Wondering what dessert to make on Valentines Day? How about giving a try to this fail-safe puff pastry dessert recipe if your sweetheart likes light pastries like I do. It’s incredibly easy to make if you use shop-bought puff pastry.
I don’t have a very sweet tooth. Once in a while I may crave something sweet but usually it’s a light cake with no icing, or pastry with light cream and fruit. This one is just the perfect one for me. It smells faintly of rosewater and vanilla and is light as air.
These puff pastry hearts taste like pastries from confectionary shops in Tehran where I lived for many years. But here I am now, living in a small English town and loving it very much. I do miss my friends and family and a few other things including the fabulous pastries, though.
A lot of the pastries and cakes sold in Iranian pastry shops are of western origin. Our traditional sweets are quite different. Think baklava for instance or shortbreads flavoured with cardamom and rosewater or saffron marzipan diamonds. Both types are popular.
When I lived in Iran we had fresh pastries at the office almost every day. If nobody had got engaged or done something that merited buying pastries we’d just create an excuse for celebration and send the office man to the near-by confectionary shop for cream puffs or napoleons. Then there would be tea, coffee, laughter and quite a lot of fun. Oh, good old days…
Anyways, if I’ve tempted you to try my easy puff pastry dessert recipe all you really need to do is take a trip to your local supermarket, buy a sheet of puff pastry, a bottle of rosewater and a pot of heavy cream. I’d buy a punnet of raspberries or strawberries to serve along these too. If you don’t have vanilla paste (or extract) and icing sugar throw those on the list too.
I have made these many times before except that this time I made them heart-shaped because I happened to have a heart-shaped cutter. Don’t fret if you don’t have one. The pastry will taste the same in whatever shape you cut it!
Before I forget, use the regular setting of the oven. Baking puff-pastry in fan-assisted mode is disastrous. I did that once and the air blew all the layers of the pastry over! Instead of well-risen puff pastry I ended up with layers of pastry spread all over the baking sheet.
I use rosewater in the chantilly cream for these pastries because it tastes and smells lovely. If you don’t like rosewater or can’t find it use only vanilla. That works really well too.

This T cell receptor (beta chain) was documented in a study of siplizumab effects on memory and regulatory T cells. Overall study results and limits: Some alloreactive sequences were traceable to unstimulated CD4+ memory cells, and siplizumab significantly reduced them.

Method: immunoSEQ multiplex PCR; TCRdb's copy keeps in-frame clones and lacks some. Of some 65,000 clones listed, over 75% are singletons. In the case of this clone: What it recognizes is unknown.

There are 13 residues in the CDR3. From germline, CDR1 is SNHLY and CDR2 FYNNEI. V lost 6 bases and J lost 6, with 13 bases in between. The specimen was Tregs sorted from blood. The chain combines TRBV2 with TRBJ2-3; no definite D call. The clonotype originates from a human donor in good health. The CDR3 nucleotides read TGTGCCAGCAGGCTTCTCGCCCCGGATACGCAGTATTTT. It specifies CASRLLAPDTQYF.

Depending on the size of your cutter you can get about 15 small or 10 larger pastries from one sheet of shop-bought puff pastry. Size doesn’t really matter. Make them as big or as small as you like.
A delicious Persian dish from northern Iran inspired me to write this sautéed Swiss chard and pomegranate recipe. The original dish (esfenaj ba robbe anar) is cooked with spinach but Swiss chard works perfectly in it. Making this dish is a good way to use up all those beautiful chard leaves and add lots of nutrition to your winter diet.
Swiss chard is related to beets and is a very delightful plant to grow in the vegetable garden. The pretty stalks come in a riot of bright reds, pinks and yellows. Very often people use the pretty stalks and bin or compost the leaves but the leaves are so full of nutrition it’s a shame to throw them away.
I use chard leaves in Persian soups like my Persian Plum Soup with Fried Mint Topping. Chard leaves are also perfect for stuffing, in the same way as grape vine leaves are. My vegan Persian-Style Stuffed Chard Leaves were a hit with my family. Same goes with beet leaves. Bunches of beet leaves are sold in farmers markets in Iran along with other green for making soups and other dishes.
I grow chard in the vegetable patch, in flower borders among flowering plants and even in pots. It’s so easy to grow from seed and not demanding at all. All you need to do is to push a few seeds in the soil and wait for them to germinate. You can cut larger stalks and the plants will keep producing more right through autumn and early winter months.